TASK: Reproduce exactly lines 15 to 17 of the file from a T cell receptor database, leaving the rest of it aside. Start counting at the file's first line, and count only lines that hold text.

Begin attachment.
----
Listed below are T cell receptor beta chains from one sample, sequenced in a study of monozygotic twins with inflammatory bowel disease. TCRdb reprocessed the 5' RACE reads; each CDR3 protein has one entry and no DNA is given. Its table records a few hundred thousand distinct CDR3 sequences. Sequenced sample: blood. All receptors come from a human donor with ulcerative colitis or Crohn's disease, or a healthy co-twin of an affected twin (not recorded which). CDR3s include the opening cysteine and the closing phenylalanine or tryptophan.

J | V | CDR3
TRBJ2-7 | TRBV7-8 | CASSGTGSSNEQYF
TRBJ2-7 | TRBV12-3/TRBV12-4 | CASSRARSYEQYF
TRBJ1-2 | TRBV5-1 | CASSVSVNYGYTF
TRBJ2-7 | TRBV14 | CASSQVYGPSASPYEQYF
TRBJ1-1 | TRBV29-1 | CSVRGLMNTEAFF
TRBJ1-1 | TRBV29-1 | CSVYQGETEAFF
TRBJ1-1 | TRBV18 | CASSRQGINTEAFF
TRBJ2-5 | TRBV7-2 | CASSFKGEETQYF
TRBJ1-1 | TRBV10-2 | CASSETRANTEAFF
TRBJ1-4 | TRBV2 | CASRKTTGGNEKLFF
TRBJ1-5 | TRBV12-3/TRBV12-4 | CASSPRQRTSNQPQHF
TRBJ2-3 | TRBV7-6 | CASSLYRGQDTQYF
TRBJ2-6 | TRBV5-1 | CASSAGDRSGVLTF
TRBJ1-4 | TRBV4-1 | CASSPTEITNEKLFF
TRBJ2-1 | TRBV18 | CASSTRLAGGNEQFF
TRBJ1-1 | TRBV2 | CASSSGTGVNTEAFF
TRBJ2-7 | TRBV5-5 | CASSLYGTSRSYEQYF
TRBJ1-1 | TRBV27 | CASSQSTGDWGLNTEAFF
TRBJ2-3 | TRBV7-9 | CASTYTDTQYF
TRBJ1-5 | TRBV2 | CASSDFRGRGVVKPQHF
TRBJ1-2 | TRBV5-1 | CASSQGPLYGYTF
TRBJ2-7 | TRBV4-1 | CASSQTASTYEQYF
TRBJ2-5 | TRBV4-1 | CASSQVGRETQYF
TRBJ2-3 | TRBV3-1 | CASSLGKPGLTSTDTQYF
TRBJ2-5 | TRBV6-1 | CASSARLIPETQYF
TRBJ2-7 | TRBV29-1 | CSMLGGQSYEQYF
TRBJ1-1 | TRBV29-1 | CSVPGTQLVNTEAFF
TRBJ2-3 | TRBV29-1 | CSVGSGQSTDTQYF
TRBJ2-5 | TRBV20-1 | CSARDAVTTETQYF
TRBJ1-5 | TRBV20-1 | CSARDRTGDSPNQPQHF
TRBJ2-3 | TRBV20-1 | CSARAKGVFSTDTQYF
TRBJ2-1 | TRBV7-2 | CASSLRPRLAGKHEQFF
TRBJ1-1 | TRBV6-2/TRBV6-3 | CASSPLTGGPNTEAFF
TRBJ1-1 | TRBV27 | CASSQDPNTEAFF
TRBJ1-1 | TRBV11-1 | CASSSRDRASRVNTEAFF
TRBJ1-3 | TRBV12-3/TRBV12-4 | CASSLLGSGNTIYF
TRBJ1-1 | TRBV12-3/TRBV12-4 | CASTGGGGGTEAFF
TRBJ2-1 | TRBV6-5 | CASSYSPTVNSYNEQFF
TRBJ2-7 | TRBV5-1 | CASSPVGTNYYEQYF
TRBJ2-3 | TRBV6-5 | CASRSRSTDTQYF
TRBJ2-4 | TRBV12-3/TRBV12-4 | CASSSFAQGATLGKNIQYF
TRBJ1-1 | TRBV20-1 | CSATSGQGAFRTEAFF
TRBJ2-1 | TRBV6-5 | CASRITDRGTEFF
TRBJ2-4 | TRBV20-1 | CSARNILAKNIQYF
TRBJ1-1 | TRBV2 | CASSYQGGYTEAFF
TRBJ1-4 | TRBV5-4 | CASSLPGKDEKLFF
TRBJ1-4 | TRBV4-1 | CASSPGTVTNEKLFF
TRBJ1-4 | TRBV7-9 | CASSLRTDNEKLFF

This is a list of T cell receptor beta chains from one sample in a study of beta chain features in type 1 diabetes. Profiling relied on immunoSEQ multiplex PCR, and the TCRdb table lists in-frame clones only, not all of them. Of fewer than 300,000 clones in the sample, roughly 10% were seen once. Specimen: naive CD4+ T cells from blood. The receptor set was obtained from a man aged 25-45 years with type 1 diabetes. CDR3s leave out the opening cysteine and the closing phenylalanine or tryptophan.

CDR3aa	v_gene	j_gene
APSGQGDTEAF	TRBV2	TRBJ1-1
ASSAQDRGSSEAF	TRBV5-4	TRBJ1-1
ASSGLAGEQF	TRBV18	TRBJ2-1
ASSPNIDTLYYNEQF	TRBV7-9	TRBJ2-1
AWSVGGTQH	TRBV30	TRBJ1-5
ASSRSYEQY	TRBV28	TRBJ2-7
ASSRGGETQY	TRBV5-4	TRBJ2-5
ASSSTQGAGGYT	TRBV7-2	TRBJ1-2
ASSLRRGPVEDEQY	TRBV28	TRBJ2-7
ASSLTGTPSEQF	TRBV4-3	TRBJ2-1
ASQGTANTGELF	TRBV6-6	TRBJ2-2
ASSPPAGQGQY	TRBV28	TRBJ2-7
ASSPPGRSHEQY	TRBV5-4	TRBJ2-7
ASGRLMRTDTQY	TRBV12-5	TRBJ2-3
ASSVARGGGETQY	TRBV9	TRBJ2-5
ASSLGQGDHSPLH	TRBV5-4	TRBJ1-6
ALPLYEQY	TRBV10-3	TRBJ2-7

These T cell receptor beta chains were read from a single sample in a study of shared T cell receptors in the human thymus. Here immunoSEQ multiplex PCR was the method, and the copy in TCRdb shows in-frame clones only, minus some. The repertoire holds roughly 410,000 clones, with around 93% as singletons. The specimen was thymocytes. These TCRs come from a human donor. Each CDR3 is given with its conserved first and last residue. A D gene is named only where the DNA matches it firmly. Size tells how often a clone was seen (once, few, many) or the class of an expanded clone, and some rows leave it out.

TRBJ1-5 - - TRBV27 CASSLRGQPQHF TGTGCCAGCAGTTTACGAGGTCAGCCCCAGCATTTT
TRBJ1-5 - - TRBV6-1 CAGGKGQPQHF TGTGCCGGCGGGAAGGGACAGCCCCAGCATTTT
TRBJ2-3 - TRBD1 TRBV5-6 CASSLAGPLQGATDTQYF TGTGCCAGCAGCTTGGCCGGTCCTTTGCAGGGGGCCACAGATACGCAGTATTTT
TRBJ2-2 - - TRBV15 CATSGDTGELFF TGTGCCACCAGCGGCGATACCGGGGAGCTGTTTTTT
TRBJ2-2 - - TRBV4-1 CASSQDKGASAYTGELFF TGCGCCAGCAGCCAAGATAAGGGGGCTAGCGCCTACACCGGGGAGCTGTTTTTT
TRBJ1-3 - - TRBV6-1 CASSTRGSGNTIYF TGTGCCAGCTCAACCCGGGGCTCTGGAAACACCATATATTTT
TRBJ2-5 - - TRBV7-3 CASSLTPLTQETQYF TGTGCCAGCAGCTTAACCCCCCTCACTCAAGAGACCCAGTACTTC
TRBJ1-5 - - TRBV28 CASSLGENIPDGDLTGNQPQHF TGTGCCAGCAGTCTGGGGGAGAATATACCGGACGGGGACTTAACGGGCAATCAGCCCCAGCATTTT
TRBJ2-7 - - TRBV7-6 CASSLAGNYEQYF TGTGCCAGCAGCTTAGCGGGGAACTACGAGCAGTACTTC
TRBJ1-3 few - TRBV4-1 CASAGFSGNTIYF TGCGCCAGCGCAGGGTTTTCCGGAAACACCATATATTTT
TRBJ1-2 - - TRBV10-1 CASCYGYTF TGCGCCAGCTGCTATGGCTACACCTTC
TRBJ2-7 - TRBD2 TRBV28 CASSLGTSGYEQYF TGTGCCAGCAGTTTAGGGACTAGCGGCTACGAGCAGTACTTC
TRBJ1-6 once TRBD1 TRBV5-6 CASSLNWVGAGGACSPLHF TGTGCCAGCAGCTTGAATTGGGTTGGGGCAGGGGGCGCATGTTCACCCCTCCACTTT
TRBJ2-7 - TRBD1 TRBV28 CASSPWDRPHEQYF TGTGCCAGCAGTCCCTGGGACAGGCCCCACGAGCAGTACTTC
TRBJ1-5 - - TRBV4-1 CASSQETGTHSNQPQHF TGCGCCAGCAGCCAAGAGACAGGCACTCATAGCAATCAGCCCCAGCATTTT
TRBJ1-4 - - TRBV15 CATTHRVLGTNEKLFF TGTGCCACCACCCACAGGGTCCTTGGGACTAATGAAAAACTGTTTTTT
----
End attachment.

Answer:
TRBJ2-6 | TRBV5-1 | CASSAGDRSGVLTF
TRBJ1-4 | TRBV4-1 | CASSPTEITNEKLFF
TRBJ2-1 | TRBV18 | CASSTRLAGGNEQFF